## Cache-friendier material index

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hgm
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### Cache-friendier material index

Even when you ignore promotions, the number of material combinations that can result from the initial setup is quite large. (About a quarter million.) It wil fit in L2, but not in L1. The obvious way to calculate a material index, e.g. nWN + 3*nBN + 9*nWB + 27*nBB + 81*nWR + 243*nBR + 729*nWQ + 1458*nBQ + 2916*nWP + 26244*nBP, has the disadvantage that the set of accessible material combinations is not mapped very densely on the table quite early in the game. E.g. when yu trade nights, nWN and nBN now can only run upto 1, so of the original 9 possible combinations (for which the space is reserved in the table) you only use 4. Trade a Bishop next to it an you are down to using 16 out of 81 entries, (~20%), while trading the second Knight would put you at 1 out of 9 (~11%). For the pieces with weights < 64, the size of the cache line, this is bad, as the unused entries will be forced to be together in cache with the used entries in the cache ine they share. So having many holes in the small-scale structure of the mapping causes poor L1 efficiency.

In an attempt to improve on that, I am now using a material index

2*243*nWR - (2*243-81)*nBR + (243+27+9)*nWB - (243+27)*nBB + (243+3)*nWN - (243+1)*nBN + 729*nWQ + 1458*nBQ + 2916*nWP + 26244*nBP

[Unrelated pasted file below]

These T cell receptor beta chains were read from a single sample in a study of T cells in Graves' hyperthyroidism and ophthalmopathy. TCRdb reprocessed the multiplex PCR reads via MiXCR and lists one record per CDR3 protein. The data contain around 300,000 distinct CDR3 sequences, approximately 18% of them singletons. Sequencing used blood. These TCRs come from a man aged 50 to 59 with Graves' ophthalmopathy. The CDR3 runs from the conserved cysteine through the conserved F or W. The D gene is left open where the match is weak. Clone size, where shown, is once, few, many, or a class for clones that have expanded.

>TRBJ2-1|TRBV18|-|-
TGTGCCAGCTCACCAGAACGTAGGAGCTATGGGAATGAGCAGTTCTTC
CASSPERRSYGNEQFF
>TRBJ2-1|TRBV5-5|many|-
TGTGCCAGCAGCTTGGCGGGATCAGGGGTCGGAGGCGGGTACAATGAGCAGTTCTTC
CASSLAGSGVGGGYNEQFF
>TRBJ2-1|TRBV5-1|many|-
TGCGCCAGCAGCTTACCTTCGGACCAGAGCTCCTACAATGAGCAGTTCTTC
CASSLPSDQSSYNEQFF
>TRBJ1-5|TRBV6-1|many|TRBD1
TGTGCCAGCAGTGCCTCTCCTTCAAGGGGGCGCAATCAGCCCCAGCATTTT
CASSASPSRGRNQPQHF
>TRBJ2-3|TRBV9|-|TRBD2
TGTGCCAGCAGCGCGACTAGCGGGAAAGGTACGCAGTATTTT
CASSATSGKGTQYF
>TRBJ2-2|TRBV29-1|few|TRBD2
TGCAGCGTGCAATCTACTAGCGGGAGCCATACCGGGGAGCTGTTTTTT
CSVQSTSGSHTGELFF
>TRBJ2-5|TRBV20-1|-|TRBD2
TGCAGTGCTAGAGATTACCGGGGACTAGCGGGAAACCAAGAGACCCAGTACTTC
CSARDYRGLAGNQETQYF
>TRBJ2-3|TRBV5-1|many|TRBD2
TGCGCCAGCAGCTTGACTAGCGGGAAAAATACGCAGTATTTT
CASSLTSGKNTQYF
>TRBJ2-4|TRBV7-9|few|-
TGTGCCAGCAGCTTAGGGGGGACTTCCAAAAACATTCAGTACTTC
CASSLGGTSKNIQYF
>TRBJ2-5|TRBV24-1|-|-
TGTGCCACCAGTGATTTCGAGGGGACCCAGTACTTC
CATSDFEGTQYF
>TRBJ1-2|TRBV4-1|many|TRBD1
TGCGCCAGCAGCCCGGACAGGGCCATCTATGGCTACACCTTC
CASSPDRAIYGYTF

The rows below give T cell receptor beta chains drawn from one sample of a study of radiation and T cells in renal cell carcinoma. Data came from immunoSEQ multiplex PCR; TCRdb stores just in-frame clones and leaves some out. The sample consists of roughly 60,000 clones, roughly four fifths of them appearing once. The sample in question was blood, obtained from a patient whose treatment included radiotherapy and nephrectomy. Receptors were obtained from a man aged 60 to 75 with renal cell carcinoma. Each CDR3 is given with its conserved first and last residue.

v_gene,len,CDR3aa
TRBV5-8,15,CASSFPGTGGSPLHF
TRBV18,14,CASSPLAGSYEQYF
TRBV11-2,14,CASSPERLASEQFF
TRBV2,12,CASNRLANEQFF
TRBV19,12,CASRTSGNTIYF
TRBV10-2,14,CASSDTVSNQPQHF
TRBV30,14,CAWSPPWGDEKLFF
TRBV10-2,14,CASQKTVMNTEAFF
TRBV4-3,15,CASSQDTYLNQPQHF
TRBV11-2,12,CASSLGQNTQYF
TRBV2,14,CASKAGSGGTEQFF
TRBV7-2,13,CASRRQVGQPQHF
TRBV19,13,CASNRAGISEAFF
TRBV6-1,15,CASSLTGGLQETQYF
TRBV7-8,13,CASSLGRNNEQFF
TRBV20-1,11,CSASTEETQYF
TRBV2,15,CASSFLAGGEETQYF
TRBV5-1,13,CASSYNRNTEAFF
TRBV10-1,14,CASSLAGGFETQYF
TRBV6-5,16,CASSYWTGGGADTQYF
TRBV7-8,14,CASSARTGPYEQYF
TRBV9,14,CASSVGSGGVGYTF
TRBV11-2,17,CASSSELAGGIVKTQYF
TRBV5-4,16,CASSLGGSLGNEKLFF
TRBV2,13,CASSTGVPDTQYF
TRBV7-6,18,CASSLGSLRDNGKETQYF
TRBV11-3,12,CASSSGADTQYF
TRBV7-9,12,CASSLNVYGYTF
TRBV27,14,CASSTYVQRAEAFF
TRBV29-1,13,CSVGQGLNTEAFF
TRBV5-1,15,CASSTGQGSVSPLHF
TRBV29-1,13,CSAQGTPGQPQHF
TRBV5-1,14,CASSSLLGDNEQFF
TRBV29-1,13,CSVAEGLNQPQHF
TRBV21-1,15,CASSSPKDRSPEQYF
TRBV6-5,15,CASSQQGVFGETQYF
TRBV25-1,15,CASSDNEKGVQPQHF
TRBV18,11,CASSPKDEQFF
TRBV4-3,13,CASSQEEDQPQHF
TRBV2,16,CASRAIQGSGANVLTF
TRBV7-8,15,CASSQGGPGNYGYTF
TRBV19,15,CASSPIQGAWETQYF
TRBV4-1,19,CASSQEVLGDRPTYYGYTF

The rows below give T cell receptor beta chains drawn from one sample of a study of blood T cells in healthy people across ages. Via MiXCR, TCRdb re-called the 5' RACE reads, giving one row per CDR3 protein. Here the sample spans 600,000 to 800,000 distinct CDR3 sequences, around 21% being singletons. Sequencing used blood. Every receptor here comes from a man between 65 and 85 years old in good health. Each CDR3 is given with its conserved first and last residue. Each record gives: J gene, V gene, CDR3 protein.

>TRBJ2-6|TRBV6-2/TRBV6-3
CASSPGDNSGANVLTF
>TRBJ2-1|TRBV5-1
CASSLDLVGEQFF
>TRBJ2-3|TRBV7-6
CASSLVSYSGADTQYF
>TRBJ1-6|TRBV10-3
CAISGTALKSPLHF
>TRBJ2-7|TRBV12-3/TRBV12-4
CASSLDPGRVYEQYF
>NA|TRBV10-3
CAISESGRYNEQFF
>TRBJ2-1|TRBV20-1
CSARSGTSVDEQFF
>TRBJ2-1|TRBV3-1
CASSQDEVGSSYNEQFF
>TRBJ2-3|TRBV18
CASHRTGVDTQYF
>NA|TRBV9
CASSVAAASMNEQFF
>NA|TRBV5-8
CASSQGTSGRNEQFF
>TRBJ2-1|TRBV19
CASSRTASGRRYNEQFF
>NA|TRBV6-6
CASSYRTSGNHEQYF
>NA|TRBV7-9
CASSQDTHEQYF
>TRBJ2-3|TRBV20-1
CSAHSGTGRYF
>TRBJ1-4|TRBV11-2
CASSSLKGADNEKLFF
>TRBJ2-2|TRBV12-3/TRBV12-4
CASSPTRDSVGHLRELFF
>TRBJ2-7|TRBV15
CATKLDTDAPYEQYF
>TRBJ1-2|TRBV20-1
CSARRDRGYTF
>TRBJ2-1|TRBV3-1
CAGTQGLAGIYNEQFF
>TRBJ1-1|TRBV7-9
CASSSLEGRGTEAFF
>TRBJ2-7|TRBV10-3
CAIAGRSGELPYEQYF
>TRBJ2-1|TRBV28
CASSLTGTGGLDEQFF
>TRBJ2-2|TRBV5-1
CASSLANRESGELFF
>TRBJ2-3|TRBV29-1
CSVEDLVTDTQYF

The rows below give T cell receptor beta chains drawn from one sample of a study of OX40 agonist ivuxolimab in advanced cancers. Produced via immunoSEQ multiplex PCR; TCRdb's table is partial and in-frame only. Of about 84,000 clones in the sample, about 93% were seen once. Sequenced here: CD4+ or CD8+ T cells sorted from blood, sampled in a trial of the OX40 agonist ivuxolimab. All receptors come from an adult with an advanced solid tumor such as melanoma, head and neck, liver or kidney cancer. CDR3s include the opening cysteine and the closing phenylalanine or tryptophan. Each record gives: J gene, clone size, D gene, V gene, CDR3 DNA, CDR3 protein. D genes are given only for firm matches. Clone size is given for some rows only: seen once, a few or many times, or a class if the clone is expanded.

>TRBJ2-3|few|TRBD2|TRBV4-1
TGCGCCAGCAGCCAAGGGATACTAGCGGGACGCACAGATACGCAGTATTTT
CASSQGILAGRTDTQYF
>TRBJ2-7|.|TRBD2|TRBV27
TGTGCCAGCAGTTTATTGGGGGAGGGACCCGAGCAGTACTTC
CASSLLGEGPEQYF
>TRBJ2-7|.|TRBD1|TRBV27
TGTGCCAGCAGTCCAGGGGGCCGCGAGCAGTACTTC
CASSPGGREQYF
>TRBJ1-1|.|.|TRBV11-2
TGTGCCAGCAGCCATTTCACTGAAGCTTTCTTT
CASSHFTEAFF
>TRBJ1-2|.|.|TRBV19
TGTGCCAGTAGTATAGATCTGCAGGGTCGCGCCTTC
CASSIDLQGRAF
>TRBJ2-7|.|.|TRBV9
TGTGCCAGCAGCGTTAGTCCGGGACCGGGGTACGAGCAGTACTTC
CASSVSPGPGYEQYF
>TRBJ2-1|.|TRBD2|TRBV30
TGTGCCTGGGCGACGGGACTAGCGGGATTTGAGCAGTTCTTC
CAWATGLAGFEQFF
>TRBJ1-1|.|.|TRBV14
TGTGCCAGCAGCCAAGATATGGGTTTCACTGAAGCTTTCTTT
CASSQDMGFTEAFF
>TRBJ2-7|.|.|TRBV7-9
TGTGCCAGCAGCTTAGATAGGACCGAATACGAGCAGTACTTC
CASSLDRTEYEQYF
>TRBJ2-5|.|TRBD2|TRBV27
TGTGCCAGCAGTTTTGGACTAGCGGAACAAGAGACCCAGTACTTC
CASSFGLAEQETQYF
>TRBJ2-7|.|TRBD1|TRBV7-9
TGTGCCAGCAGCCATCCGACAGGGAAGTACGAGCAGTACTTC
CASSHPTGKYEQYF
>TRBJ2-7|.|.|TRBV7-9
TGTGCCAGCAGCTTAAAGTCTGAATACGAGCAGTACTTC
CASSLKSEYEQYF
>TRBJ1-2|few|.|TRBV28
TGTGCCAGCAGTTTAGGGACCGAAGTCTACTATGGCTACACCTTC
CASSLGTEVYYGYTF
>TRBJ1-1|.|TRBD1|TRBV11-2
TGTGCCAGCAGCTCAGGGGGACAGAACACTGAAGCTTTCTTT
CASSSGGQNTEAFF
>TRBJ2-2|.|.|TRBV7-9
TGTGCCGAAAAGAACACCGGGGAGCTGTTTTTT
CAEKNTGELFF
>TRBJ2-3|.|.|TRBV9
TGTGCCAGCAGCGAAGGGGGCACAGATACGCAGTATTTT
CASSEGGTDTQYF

(So the weights of Rooks, Bishops and Knights are altered.)

This still gives a unique mapping, as can be easily seen when expressing the weights as trinary numbers: the number of BN can be deduced from the lowest digit, as all other weights have that digit zero, the WN from the next digit, then the WB, then the BB, etc. (Although BB and WB both affect the '27' digit, you already know nWB from the '9' digit, and thus can subtract their contribution first.)

The advantage of this mapping is that common trades keep you in the same cache line. E.g. trading Knights would change the index by only 2, trading a white Knight for a black Bishop would change it by 24 trading a white Rook for the black Bishop pair would change it by 54. So approximately neutral trades would map close by, thus increasing the probe density in the material table, and hence L1 cache hits on it. Very unequal trades (i.e. giving away material) would map far away, and thus produce cache misses, but presumably the search would kill such branches pretty quickly, or even allow the trade to be completed. The side that is leading would start null-moving, which will not alter the material imbalance, and only get back into action when the other side catches up by capturing something back (which brings you back in the vicinity of where you were in the table).